Monday, December 11, 2006

Do You Trust Me?

Yesterday, I noticed an entry on the Convergence Culture Consortium (one of my favorite blogs, right after BLDGBLOG). The post pointed towards an article on the by Joe Pareles in the New York Times about the sheer amount of user-produced content that hit the internet in 2006. Self-published books are not mentioned, but if you substitute the word “books” for “music” throughout, you can start to see the relevance.

What Pareles finds most interesting is that when you “toss out those old obstacles to creativity [hit-driven recording companies, hidebound movie studios, timid broadcast radio stations, trend-seeking media coverage] and, lo and behold, people begin to crave a new set of filters.” Why? Because there is just so damned much content out there for people to chose from. Once your run-of-the-mill internet punter discovers exactly how much information is available for perusal, something akin to agoraphobia sets in.

Which, quite naturally, leads Pareles to the question of filters.

The open question is whether those new, quirky, homemade filters will find better art than the old, crassly commercial ones. The most-played songs from unsigned bands on MySpace -- some played two million or three million times -- tend to be as sappy as anything on the radio; the most-viewed videos on YouTube are novelty bits, and proudly dorky. Mouse-clicking individuals can be as tasteless, in the aggregate, as entertainment professionals.

Unlike the old media roadblocks, however, their filtering can easily be ignored. The promise of all the self-expression online is that genius will reach the public with fewer obstacles, bypassing the entrenched media. The reality is that genius has a bigger junk pile to climb out of than ever, one that requires just as much hustle and ingenuity as the old distribution system.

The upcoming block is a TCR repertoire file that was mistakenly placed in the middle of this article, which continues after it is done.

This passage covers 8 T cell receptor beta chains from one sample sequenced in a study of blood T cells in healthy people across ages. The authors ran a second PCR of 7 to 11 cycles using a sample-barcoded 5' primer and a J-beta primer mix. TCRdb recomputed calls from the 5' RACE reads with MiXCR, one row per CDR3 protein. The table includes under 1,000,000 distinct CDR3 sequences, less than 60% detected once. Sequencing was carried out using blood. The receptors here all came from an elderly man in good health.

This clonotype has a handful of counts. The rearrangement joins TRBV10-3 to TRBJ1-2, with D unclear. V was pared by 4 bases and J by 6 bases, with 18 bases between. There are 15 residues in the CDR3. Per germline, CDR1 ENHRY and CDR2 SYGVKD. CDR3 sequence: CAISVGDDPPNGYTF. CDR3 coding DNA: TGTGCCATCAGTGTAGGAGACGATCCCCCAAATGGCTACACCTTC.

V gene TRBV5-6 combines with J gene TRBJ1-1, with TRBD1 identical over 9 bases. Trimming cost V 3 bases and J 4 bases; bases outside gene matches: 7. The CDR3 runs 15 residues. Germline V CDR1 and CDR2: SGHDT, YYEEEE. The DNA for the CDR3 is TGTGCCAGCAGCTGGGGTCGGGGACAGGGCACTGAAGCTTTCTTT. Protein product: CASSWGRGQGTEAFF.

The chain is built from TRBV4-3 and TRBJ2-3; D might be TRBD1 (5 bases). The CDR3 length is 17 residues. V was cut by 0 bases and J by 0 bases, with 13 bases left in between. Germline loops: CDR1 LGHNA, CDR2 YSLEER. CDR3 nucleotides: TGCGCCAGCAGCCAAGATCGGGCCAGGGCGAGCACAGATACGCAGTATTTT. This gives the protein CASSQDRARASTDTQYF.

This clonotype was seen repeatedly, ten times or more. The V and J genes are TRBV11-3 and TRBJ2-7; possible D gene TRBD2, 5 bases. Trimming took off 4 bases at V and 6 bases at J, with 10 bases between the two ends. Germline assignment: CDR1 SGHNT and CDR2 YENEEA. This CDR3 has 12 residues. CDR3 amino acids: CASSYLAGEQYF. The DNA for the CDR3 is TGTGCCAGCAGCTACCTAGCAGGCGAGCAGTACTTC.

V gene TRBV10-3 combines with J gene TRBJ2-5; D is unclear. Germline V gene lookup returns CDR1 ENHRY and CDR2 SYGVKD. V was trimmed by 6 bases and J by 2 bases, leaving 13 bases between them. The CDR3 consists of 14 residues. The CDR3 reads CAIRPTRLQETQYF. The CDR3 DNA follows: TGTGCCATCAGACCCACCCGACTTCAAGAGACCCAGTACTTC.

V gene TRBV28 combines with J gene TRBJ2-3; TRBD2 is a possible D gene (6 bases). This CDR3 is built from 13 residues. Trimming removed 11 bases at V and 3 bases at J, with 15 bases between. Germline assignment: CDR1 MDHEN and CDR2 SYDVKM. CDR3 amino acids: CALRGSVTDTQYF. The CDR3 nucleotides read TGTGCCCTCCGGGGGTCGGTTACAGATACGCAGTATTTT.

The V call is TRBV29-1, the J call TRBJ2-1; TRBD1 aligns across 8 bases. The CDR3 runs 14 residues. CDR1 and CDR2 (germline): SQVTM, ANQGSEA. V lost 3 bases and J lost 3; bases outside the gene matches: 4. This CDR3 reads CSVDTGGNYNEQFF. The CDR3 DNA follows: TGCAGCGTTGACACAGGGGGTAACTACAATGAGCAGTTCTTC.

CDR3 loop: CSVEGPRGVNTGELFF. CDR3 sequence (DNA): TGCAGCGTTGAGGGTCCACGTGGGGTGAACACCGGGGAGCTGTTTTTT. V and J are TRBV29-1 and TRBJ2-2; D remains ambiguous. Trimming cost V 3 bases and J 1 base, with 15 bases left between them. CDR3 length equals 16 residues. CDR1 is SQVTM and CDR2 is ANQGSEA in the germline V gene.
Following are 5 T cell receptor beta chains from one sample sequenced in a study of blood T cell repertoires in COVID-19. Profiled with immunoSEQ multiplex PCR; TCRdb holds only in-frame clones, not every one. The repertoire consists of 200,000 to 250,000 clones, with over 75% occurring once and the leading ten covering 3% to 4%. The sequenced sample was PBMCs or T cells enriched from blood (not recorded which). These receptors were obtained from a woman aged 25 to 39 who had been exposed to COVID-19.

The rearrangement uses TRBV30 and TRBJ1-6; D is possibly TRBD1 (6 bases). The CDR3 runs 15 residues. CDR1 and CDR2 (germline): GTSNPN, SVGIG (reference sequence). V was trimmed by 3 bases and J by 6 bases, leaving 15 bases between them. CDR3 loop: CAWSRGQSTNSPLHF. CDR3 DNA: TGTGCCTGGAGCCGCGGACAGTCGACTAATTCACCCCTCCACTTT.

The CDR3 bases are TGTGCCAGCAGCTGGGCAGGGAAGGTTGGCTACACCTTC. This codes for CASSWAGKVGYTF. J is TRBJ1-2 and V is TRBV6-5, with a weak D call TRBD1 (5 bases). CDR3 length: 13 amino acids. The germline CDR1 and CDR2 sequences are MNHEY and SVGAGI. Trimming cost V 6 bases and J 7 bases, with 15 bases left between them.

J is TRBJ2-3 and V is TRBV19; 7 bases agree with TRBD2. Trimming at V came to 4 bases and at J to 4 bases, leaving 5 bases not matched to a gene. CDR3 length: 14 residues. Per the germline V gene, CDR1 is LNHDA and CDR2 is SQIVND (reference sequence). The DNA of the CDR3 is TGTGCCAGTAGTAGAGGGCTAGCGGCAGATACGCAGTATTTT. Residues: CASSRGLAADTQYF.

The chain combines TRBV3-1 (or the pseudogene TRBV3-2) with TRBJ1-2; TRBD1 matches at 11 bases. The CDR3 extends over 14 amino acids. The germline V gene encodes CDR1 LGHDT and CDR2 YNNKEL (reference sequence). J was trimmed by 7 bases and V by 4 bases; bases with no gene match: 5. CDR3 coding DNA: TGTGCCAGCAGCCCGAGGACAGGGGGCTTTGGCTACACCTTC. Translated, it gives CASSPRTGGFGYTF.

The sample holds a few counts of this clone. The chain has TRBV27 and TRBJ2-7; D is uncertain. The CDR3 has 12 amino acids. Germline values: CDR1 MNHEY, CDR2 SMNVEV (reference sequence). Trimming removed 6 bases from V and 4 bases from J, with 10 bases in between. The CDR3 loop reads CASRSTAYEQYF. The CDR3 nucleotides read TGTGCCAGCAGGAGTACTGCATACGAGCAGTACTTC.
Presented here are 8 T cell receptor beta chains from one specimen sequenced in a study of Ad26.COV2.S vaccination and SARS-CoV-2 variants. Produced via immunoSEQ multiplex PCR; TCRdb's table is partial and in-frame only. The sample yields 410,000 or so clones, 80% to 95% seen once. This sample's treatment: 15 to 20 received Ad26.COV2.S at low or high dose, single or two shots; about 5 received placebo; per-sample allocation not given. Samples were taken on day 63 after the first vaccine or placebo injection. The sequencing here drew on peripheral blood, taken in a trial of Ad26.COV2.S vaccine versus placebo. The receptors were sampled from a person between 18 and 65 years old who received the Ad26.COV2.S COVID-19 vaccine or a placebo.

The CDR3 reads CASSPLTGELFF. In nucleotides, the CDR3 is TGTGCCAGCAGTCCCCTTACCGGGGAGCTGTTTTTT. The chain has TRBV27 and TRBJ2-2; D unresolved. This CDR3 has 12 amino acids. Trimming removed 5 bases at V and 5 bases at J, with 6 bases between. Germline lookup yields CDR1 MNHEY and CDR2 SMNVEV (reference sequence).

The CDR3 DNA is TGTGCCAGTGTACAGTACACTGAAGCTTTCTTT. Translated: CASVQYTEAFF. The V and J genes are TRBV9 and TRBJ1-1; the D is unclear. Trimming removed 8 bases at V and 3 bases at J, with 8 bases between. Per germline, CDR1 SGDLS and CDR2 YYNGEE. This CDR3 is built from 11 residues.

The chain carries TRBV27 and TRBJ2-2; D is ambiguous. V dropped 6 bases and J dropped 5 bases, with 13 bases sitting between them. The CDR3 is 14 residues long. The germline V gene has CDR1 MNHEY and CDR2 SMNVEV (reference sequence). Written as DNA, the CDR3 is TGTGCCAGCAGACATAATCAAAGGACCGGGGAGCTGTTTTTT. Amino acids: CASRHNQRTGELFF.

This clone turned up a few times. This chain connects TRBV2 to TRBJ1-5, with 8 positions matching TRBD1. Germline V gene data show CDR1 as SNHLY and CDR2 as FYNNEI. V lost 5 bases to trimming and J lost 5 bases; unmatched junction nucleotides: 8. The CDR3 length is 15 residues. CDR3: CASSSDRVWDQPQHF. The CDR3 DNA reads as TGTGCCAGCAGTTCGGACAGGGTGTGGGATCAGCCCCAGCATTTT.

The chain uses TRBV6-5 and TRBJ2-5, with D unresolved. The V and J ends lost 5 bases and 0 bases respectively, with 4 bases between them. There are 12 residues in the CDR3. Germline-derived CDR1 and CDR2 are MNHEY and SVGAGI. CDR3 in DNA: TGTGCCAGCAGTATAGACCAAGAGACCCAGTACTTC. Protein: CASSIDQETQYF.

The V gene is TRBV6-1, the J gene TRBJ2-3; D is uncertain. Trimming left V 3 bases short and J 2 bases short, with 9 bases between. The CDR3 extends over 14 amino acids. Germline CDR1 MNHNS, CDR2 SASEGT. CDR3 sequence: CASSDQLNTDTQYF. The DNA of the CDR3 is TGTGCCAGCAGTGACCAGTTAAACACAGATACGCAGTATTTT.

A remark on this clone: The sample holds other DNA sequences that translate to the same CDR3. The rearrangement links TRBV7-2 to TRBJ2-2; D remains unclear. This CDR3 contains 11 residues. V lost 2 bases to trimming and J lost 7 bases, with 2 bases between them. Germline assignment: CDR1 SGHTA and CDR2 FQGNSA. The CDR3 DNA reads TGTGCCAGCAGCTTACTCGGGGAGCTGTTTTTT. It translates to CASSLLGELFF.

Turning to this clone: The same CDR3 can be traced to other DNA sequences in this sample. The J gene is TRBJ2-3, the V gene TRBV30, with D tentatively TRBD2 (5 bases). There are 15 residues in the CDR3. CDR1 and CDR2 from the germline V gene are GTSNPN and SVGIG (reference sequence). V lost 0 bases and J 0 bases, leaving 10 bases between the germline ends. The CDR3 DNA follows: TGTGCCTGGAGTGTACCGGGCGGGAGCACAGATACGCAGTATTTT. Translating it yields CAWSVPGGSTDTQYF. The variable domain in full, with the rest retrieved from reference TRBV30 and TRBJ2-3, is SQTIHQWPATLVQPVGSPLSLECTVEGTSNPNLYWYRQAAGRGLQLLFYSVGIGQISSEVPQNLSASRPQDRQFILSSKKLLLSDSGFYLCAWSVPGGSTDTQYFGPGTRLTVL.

This is exactly the problem facing the self-published writer. We know that it is not simply enough to write or publish a book. These, in and of themselves, do not hold any promise of exposure to the audience. What is necessary is a means of telling the audience that the book exists – that it is good and worthy of reading; perhaps even worthy of purchasing.

In the commercial publishing model, there are two filters. The first is the slush pile, which works really well for winnowing out those authors that are weak on grammar, spelling, punctuation, sentence formation, storytelling or reality. As good as it is for filtering those things out, it is equally bad at filtering in the good stuff. Still, what gets stuck in the great publishing lint trap goes through the machine and is spit out the other side in the direction of the second filtration system: the reviewer.

(The word reviewer is, in my opinion, a deceiving word for what the individual inhabiting the role is intended to do. Really, the word should be recommender, because the individual is recommending good work to people who are, honestly, looking for recommendations. Ordinarily, I would throw this away as a digression, but words are important, not just to those of us who are writers, but to those who consider the English language as the primary means of communicating ideas and concepts to one another. If you do not periodically reexamine your labels, you run the risk of allowing those labels to grow stiff from disuse. Okay, now I’m done digressing.)

The review filter is a time-tested, honorable, well-intentioned, grass-roots model that faces exactly the same problem as the produced content that is pushed through it: exposure. It’s great that I am offering to review science fiction and Fantasy POD is offering to review fantasy. But if there are no readers who are looking in our dusty corner of the internet, then those reviews don’t mean a thing.

But where a writer (or other content producer) faces an uphill battle to get any kind of exposure, a reviewer has the ability to gain a much more distributed readership because he is able to produce a variety of different kinds of content. Not every book reviewed will be to the tastes of every reader, but the chances are good that some of the books reviewed will be to the tastes of some of the readers – enough so that the readers will learn to trust the tastes of the reviewers and come back to them for more reviews down the road. Eventually, some of those readers may end up recommending the reviewer to other people, allowing others (readers and writers alike) to tap into the ever-explanding nexus of exposure.

Basically, the key word here is trust. If you do not trust the reviewer in your role as a reader, there is no reason to trust the reviewer in your role as a writer. At the same time, your reading habits should include at least one trusted reviewer that is able to tell you where the new, good material is to be found. More than anything, that trust relationship will drive the new content filters (like myself and others that have chosen to take on this dirty job with me) and allow them to generate the readership that they need to be effective recommenders-at-large.